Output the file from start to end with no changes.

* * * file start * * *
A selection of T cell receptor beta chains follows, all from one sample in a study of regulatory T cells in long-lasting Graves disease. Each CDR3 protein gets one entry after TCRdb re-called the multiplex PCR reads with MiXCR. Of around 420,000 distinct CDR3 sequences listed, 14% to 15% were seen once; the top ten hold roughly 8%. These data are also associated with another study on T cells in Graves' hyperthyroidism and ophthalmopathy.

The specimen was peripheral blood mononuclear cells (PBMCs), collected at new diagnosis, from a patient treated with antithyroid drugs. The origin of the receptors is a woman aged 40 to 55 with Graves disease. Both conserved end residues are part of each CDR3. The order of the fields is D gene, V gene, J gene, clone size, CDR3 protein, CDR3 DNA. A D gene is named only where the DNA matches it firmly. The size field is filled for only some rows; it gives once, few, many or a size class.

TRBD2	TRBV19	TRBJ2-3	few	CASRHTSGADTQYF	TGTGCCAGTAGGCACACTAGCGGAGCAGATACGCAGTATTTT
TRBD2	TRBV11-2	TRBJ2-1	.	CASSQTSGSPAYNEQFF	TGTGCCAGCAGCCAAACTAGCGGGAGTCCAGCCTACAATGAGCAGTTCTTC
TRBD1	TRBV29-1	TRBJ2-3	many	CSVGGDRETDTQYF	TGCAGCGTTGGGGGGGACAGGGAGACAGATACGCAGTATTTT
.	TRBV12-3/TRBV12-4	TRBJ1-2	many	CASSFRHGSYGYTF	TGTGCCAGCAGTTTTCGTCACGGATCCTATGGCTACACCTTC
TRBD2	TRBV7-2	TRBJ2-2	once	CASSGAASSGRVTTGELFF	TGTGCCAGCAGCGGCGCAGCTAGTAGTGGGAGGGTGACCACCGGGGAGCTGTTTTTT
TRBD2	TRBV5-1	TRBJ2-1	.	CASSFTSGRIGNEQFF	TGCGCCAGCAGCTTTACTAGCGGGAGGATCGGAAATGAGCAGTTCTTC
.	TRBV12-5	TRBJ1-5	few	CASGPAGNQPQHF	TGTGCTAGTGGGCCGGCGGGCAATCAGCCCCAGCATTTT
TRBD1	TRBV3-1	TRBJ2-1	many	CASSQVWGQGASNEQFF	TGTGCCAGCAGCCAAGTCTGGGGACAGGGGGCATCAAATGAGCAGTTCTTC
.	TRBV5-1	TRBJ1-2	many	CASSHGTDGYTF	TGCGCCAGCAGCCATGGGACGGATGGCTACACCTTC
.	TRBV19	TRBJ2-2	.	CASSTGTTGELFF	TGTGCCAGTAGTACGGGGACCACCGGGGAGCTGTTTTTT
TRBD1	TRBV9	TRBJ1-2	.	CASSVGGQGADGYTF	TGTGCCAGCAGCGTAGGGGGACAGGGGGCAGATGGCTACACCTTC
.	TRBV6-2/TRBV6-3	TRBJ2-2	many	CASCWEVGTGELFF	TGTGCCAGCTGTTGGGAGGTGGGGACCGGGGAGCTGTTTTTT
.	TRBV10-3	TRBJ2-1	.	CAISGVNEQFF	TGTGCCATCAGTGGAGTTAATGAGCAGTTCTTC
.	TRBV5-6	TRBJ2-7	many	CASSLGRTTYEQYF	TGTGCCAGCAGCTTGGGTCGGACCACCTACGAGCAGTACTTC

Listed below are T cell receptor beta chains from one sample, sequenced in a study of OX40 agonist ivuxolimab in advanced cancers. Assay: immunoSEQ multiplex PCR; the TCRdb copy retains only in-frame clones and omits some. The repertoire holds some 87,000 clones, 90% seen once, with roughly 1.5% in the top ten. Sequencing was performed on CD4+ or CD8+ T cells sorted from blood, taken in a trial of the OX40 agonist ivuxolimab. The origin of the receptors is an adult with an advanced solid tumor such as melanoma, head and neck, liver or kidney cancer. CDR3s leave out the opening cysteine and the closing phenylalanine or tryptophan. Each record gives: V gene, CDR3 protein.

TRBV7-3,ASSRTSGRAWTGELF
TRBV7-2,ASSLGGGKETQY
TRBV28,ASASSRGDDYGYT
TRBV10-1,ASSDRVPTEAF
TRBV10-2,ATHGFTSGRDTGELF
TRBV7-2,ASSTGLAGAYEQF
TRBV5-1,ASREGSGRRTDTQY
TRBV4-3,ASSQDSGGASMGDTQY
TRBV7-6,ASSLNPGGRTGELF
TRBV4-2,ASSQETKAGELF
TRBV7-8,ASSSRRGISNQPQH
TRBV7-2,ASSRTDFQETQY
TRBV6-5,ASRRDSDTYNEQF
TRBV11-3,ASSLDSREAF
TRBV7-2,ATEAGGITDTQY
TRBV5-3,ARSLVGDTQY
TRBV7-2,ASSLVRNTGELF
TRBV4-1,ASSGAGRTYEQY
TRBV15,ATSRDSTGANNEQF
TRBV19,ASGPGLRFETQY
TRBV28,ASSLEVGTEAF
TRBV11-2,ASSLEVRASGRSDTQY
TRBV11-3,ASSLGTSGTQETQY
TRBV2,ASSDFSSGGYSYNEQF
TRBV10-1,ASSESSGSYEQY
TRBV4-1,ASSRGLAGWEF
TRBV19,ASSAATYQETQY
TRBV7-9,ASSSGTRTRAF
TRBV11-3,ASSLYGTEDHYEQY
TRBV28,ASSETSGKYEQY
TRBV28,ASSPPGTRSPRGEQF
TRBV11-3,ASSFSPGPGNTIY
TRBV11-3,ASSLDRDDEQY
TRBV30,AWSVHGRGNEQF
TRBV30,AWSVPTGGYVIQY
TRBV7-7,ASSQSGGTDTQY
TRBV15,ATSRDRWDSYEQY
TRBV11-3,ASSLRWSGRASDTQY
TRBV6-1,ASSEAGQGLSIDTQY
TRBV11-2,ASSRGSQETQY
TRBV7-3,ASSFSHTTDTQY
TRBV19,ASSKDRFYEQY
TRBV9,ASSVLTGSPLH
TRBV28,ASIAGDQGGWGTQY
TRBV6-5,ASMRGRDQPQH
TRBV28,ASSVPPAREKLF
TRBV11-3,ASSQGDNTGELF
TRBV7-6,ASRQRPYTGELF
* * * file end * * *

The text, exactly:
A selection of T cell receptor beta chains follows, all from one sample in a study of regulatory T cells in long-lasting Graves disease. Each CDR3 protein gets one entry after TCRdb re-called the multiplex PCR reads with MiXCR. Of around 420,000 distinct CDR3 sequences listed, 14% to 15% were seen once; the top ten hold roughly 8%. These data are also associated with another study on T cells in Graves' hyperthyroidism and ophthalmopathy.

The specimen was peripheral blood mononuclear cells (PBMCs), collected at new diagnosis, from a patient treated with antithyroid drugs. The origin of the receptors is a woman aged 40 to 55 with Graves disease. Both conserved end residues are part of each CDR3. The order of the fields is D gene, V gene, J gene, clone size, CDR3 protein, CDR3 DNA. A D gene is named only where the DNA matches it firmly. The size field is filled for only some rows; it gives once, few, many or a size class.

TRBD2	TRBV19	TRBJ2-3	few	CASRHTSGADTQYF	TGTGCCAGTAGGCACACTAGCGGAGCAGATACGCAGTATTTT
TRBD2	TRBV11-2	TRBJ2-1	.	CASSQTSGSPAYNEQFF	TGTGCCAGCAGCCAAACTAGCGGGAGTCCAGCCTACAATGAGCAGTTCTTC
TRBD1	TRBV29-1	TRBJ2-3	many	CSVGGDRETDTQYF	TGCAGCGTTGGGGGGGACAGGGAGACAGATACGCAGTATTTT
.	TRBV12-3/TRBV12-4	TRBJ1-2	many	CASSFRHGSYGYTF	TGTGCCAGCAGTTTTCGTCACGGATCCTATGGCTACACCTTC
TRBD2	TRBV7-2	TRBJ2-2	once	CASSGAASSGRVTTGELFF	TGTGCCAGCAGCGGCGCAGCTAGTAGTGGGAGGGTGACCACCGGGGAGCTGTTTTTT
TRBD2	TRBV5-1	TRBJ2-1	.	CASSFTSGRIGNEQFF	TGCGCCAGCAGCTTTACTAGCGGGAGGATCGGAAATGAGCAGTTCTTC
.	TRBV12-5	TRBJ1-5	few	CASGPAGNQPQHF	TGTGCTAGTGGGCCGGCGGGCAATCAGCCCCAGCATTTT
TRBD1	TRBV3-1	TRBJ2-1	many	CASSQVWGQGASNEQFF	TGTGCCAGCAGCCAAGTCTGGGGACAGGGGGCATCAAATGAGCAGTTCTTC
.	TRBV5-1	TRBJ1-2	many	CASSHGTDGYTF	TGCGCCAGCAGCCATGGGACGGATGGCTACACCTTC
.	TRBV19	TRBJ2-2	.	CASSTGTTGELFF	TGTGCCAGTAGTACGGGGACCACCGGGGAGCTGTTTTTT
TRBD1	TRBV9	TRBJ1-2	.	CASSVGGQGADGYTF	TGTGCCAGCAGCGTAGGGGGACAGGGGGCAGATGGCTACACCTTC
.	TRBV6-2/TRBV6-3	TRBJ2-2	many	CASCWEVGTGELFF	TGTGCCAGCTGTTGGGAGGTGGGGACCGGGGAGCTGTTTTTT
.	TRBV10-3	TRBJ2-1	.	CAISGVNEQFF	TGTGCCATCAGTGGAGTTAATGAGCAGTTCTTC
.	TRBV5-6	TRBJ2-7	many	CASSLGRTTYEQYF	TGTGCCAGCAGCTTGGGTCGGACCACCTACGAGCAGTACTTC

Listed below are T cell receptor beta chains from one sample, sequenced in a study of OX40 agonist ivuxolimab in advanced cancers. Assay: immunoSEQ multiplex PCR; the TCRdb copy retains only in-frame clones and omits some. The repertoire holds some 87,000 clones, 90% seen once, with roughly 1.5% in the top ten. Sequencing was performed on CD4+ or CD8+ T cells sorted from blood, taken in a trial of the OX40 agonist ivuxolimab. The origin of the receptors is an adult with an advanced solid tumor such as melanoma, head and neck, liver or kidney cancer. CDR3s leave out the opening cysteine and the closing phenylalanine or tryptophan. Each record gives: V gene, CDR3 protein.

TRBV7-3,ASSRTSGRAWTGELF
TRBV7-2,ASSLGGGKETQY
TRBV28,ASASSRGDDYGYT
TRBV10-1,ASSDRVPTEAF
TRBV10-2,ATHGFTSGRDTGELF
TRBV7-2,ASSTGLAGAYEQF
TRBV5-1,ASREGSGRRTDTQY
TRBV4-3,ASSQDSGGASMGDTQY
TRBV7-6,ASSLNPGGRTGELF
TRBV4-2,ASSQETKAGELF
TRBV7-8,ASSSRRGISNQPQH
TRBV7-2,ASSRTDFQETQY
TRBV6-5,ASRRDSDTYNEQF
TRBV11-3,ASSLDSREAF
TRBV7-2,ATEAGGITDTQY
TRBV5-3,ARSLVGDTQY
TRBV7-2,ASSLVRNTGELF
TRBV4-1,ASSGAGRTYEQY
TRBV15,ATSRDSTGANNEQF
TRBV19,ASGPGLRFETQY
TRBV28,ASSLEVGTEAF
TRBV11-2,ASSLEVRASGRSDTQY
TRBV11-3,ASSLGTSGTQETQY
TRBV2,ASSDFSSGGYSYNEQF
TRBV10-1,ASSESSGSYEQY
TRBV4-1,ASSRGLAGWEF
TRBV19,ASSAATYQETQY
TRBV7-9,ASSSGTRTRAF
TRBV11-3,ASSLYGTEDHYEQY
TRBV28,ASSETSGKYEQY
TRBV28,ASSPPGTRSPRGEQF
TRBV11-3,ASSFSPGPGNTIY
TRBV11-3,ASSLDRDDEQY
TRBV30,AWSVHGRGNEQF
TRBV30,AWSVPTGGYVIQY
TRBV7-7,ASSQSGGTDTQY
TRBV15,ATSRDRWDSYEQY
TRBV11-3,ASSLRWSGRASDTQY
TRBV6-1,ASSEAGQGLSIDTQY
TRBV11-2,ASSRGSQETQY
TRBV7-3,ASSFSHTTDTQY
TRBV19,ASSKDRFYEQY
TRBV9,ASSVLTGSPLH
TRBV28,ASIAGDQGGWGTQY
TRBV6-5,ASMRGRDQPQH
TRBV28,ASSVPPAREKLF
TRBV11-3,ASSQGDNTGELF
TRBV7-6,ASRQRPYTGELF